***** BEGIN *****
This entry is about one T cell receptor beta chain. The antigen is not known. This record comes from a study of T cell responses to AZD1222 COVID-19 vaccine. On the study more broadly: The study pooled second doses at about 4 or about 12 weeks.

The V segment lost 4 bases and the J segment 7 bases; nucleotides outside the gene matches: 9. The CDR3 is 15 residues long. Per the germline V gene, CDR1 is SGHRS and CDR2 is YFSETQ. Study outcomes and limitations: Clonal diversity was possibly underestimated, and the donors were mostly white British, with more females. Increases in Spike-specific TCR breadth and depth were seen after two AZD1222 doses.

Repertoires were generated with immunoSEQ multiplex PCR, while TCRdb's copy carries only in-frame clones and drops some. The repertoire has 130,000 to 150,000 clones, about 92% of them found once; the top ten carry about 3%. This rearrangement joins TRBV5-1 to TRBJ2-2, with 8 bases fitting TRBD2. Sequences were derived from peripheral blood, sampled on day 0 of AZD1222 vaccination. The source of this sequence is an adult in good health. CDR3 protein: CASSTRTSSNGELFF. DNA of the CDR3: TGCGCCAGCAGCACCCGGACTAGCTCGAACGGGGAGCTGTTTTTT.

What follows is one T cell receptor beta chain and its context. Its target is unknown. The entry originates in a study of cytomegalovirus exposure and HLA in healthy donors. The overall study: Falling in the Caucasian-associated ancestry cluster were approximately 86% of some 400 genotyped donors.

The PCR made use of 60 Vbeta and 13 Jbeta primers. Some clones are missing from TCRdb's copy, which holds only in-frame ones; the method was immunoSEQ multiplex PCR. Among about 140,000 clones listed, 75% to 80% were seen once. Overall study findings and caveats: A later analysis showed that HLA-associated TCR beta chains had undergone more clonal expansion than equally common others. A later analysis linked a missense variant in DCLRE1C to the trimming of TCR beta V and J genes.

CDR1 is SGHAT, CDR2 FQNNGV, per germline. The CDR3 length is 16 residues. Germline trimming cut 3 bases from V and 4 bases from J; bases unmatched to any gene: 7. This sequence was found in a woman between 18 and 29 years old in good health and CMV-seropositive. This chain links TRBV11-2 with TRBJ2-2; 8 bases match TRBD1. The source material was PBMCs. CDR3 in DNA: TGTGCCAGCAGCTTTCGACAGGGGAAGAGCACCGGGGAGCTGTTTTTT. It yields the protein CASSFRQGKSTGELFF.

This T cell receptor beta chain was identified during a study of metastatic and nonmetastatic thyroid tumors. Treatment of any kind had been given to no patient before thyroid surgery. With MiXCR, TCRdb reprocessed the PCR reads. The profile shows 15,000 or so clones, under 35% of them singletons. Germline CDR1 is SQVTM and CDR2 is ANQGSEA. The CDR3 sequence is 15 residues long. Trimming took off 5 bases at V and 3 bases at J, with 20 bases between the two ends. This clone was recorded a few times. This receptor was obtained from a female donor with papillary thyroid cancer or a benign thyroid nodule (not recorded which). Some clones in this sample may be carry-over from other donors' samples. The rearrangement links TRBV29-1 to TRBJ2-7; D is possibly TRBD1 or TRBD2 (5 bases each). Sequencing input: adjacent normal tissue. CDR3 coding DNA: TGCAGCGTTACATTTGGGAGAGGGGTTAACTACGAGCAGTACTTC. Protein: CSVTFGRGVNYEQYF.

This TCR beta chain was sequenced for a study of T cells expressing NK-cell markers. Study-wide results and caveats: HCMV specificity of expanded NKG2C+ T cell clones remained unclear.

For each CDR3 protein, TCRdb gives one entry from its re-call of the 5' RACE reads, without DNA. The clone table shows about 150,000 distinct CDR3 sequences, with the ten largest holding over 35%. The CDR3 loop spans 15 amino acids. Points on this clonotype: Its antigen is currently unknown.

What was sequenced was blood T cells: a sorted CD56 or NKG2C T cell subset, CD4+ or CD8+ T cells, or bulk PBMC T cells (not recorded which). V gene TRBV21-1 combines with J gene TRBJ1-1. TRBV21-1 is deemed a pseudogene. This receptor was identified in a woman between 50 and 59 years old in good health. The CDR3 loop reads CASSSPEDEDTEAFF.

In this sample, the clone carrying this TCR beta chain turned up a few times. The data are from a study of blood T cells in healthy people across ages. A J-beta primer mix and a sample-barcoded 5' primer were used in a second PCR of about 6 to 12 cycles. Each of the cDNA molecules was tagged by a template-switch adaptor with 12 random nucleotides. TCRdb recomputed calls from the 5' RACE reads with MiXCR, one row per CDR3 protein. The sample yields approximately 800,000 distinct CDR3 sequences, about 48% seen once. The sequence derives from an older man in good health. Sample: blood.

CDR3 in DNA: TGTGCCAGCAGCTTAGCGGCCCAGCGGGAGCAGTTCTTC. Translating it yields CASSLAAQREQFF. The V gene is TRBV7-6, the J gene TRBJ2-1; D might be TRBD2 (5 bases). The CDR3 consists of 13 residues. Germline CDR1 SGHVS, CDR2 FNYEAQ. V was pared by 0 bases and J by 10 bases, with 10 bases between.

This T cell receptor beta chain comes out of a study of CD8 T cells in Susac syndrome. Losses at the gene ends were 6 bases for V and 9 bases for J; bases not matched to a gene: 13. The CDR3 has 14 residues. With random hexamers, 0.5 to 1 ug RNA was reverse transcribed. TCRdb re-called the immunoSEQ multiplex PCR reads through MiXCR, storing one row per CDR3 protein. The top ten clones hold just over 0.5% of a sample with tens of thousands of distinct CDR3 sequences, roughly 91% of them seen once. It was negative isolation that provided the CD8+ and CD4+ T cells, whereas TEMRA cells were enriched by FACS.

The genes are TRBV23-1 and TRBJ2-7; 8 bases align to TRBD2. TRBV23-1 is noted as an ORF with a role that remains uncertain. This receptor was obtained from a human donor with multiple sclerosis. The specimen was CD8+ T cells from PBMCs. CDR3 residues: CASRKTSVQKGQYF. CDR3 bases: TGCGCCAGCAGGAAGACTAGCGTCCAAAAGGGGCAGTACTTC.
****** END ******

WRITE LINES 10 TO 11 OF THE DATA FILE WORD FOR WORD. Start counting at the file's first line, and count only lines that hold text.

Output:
What was sequenced was blood T cells: a sorted CD56 or NKG2C T cell subset, CD4+ or CD8+ T cells, or bulk PBMC T cells (not recorded which). V gene TRBV21-1 combines with J gene TRBJ1-1. TRBV21-1 is deemed a pseudogene. This receptor was identified in a woman between 50 and 59 years old in good health. The CDR3 loop reads CASSSPEDEDTEAFF.

In this sample, the clone carrying this TCR beta chain turned up a few times. The data are from a study of blood T cells in healthy people across ages. A J-beta primer mix and a sample-barcoded 5' primer were used in a second PCR of about 6 to 12 cycles. Each of the cDNA molecules was tagged by a template-switch adaptor with 12 random nucleotides. TCRdb recomputed calls from the 5' RACE reads with MiXCR, one row per CDR3 protein. The sample yields approximately 800,000 distinct CDR3 sequences, about 48% seen once. The sequence derives from an older man in good health. Sample: blood.